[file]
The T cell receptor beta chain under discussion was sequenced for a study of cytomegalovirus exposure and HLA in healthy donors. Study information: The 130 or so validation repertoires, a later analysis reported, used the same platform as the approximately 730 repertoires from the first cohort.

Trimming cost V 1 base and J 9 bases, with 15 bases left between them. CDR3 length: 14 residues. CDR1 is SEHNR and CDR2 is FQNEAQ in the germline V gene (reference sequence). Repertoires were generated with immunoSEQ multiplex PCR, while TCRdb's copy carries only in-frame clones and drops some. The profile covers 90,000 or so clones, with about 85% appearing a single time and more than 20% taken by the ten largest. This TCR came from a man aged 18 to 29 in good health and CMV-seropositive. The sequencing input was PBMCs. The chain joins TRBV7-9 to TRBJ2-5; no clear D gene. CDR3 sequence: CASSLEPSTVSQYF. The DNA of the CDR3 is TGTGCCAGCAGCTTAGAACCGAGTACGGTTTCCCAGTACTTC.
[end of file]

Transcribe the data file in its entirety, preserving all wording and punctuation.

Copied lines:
The T cell receptor beta chain under discussion was sequenced for a study of cytomegalovirus exposure and HLA in healthy donors. Study information: The 130 or so validation repertoires, a later analysis reported, used the same platform as the approximately 730 repertoires from the first cohort.

Trimming cost V 1 base and J 9 bases, with 15 bases left between them. CDR3 length: 14 residues. CDR1 is SEHNR and CDR2 is FQNEAQ in the germline V gene (reference sequence). Repertoires were generated with immunoSEQ multiplex PCR, while TCRdb's copy carries only in-frame clones and drops some. The profile covers 90,000 or so clones, with about 85% appearing a single time and more than 20% taken by the ten largest. This TCR came from a man aged 18 to 29 in good health and CMV-seropositive. The sequencing input was PBMCs. The chain joins TRBV7-9 to TRBJ2-5; no clear D gene. CDR3 sequence: CASSLEPSTVSQYF. The DNA of the CDR3 is TGTGCCAGCAGCTTAGAACCGAGTACGGTTTCCCAGTACTTC.